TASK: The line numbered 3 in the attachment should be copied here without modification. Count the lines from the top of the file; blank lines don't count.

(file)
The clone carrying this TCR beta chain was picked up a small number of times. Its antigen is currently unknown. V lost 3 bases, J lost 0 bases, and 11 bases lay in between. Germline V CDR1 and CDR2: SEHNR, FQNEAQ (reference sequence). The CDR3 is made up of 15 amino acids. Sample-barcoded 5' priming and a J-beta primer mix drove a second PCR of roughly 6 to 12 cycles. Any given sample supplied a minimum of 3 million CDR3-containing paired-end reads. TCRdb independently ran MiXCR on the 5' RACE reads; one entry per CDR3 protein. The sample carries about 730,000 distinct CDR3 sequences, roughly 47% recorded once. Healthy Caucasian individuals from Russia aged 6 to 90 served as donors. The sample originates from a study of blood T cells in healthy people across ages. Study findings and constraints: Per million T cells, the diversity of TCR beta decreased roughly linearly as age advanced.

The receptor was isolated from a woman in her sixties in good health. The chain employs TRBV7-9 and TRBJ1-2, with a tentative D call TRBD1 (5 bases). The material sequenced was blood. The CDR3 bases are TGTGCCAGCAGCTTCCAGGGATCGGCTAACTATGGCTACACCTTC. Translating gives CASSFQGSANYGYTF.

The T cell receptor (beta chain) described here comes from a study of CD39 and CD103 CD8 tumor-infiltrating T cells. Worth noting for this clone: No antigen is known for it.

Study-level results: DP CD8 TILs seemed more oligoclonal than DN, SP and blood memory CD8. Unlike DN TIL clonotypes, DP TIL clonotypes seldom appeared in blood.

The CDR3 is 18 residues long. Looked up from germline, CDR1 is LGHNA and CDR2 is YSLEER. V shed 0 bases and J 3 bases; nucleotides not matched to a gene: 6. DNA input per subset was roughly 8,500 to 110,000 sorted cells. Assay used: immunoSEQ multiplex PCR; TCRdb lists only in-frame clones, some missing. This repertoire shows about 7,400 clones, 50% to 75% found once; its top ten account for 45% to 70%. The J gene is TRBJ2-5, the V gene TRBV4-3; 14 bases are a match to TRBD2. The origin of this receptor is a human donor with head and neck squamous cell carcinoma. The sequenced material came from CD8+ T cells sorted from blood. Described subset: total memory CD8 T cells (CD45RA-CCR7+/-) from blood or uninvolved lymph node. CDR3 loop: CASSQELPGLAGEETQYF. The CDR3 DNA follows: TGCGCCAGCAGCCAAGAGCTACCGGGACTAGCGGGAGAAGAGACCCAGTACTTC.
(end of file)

The T cell receptor (beta chain) described here comes from a study of CD39 and CD103 CD8 tumor-infiltrating T cells. Worth noting for this clone: No antigen is known for it.